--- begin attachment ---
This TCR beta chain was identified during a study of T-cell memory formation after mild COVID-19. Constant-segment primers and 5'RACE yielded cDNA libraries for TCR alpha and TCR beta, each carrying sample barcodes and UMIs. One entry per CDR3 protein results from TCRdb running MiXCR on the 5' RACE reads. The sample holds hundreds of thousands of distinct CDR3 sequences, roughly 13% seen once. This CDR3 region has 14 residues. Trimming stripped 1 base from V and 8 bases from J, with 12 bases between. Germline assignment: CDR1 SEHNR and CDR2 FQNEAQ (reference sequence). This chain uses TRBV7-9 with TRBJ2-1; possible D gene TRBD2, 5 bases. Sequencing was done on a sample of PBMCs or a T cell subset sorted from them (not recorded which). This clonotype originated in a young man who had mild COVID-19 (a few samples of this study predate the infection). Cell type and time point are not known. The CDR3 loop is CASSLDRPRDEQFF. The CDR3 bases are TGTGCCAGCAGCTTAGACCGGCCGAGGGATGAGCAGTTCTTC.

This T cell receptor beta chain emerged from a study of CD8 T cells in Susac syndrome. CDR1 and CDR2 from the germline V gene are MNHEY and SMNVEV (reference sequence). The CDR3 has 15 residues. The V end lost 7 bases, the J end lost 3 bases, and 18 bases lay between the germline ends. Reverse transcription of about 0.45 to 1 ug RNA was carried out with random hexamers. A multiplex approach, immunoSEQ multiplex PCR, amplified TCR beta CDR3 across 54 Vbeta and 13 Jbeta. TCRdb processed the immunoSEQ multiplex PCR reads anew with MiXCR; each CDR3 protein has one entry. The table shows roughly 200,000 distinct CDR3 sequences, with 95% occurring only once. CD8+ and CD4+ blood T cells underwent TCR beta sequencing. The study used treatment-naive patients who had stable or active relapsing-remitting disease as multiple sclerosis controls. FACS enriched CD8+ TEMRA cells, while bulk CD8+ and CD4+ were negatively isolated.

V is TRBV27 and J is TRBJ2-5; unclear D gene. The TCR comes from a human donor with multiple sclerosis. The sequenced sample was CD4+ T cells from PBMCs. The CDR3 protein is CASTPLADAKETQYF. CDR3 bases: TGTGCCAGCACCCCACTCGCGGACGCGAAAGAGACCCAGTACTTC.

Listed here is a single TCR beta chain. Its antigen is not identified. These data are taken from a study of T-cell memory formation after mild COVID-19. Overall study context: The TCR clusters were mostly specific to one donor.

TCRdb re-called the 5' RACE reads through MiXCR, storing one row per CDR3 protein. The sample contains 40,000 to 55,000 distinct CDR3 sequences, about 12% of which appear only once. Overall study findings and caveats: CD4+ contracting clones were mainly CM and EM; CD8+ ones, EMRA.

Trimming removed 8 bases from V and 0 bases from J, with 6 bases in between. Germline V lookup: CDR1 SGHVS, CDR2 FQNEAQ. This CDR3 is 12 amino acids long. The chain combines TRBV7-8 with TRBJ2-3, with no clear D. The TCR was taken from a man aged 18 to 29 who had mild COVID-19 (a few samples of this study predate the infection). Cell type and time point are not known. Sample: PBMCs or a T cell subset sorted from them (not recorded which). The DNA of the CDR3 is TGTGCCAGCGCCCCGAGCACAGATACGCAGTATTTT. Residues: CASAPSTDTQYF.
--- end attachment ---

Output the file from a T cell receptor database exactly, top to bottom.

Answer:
This TCR beta chain was identified during a study of T-cell memory formation after mild COVID-19. Constant-segment primers and 5'RACE yielded cDNA libraries for TCR alpha and TCR beta, each carrying sample barcodes and UMIs. One entry per CDR3 protein results from TCRdb running MiXCR on the 5' RACE reads. The sample holds hundreds of thousands of distinct CDR3 sequences, roughly 13% seen once. This CDR3 region has 14 residues. Trimming stripped 1 base from V and 8 bases from J, with 12 bases between. Germline assignment: CDR1 SEHNR and CDR2 FQNEAQ (reference sequence). This chain uses TRBV7-9 with TRBJ2-1; possible D gene TRBD2, 5 bases. Sequencing was done on a sample of PBMCs or a T cell subset sorted from them (not recorded which). This clonotype originated in a young man who had mild COVID-19 (a few samples of this study predate the infection). Cell type and time point are not known. The CDR3 loop is CASSLDRPRDEQFF. The CDR3 bases are TGTGCCAGCAGCTTAGACCGGCCGAGGGATGAGCAGTTCTTC.

This T cell receptor beta chain emerged from a study of CD8 T cells in Susac syndrome. CDR1 and CDR2 from the germline V gene are MNHEY and SMNVEV (reference sequence). The CDR3 has 15 residues. The V end lost 7 bases, the J end lost 3 bases, and 18 bases lay between the germline ends. Reverse transcription of about 0.45 to 1 ug RNA was carried out with random hexamers. A multiplex approach, immunoSEQ multiplex PCR, amplified TCR beta CDR3 across 54 Vbeta and 13 Jbeta. TCRdb processed the immunoSEQ multiplex PCR reads anew with MiXCR; each CDR3 protein has one entry. The table shows roughly 200,000 distinct CDR3 sequences, with 95% occurring only once. CD8+ and CD4+ blood T cells underwent TCR beta sequencing. The study used treatment-naive patients who had stable or active relapsing-remitting disease as multiple sclerosis controls. FACS enriched CD8+ TEMRA cells, while bulk CD8+ and CD4+ were negatively isolated.

V is TRBV27 and J is TRBJ2-5; unclear D gene. The TCR comes from a human donor with multiple sclerosis. The sequenced sample was CD4+ T cells from PBMCs. The CDR3 protein is CASTPLADAKETQYF. CDR3 bases: TGTGCCAGCACCCCACTCGCGGACGCGAAAGAGACCCAGTACTTC.

Listed here is a single TCR beta chain. Its antigen is not identified. These data are taken from a study of T-cell memory formation after mild COVID-19. Overall study context: The TCR clusters were mostly specific to one donor.

TCRdb re-called the 5' RACE reads through MiXCR, storing one row per CDR3 protein. The sample contains 40,000 to 55,000 distinct CDR3 sequences, about 12% of which appear only once. Overall study findings and caveats: CD4+ contracting clones were mainly CM and EM; CD8+ ones, EMRA.

Trimming removed 8 bases from V and 0 bases from J, with 6 bases in between. Germline V lookup: CDR1 SGHVS, CDR2 FQNEAQ. This CDR3 is 12 amino acids long. The chain combines TRBV7-8 with TRBJ2-3, with no clear D. The TCR was taken from a man aged 18 to 29 who had mild COVID-19 (a few samples of this study predate the infection). Cell type and time point are not known. Sample: PBMCs or a T cell subset sorted from them (not recorded which). The DNA of the CDR3 is TGTGCCAGCGCCCCGAGCACAGATACGCAGTATTTT. Residues: CASAPSTDTQYF.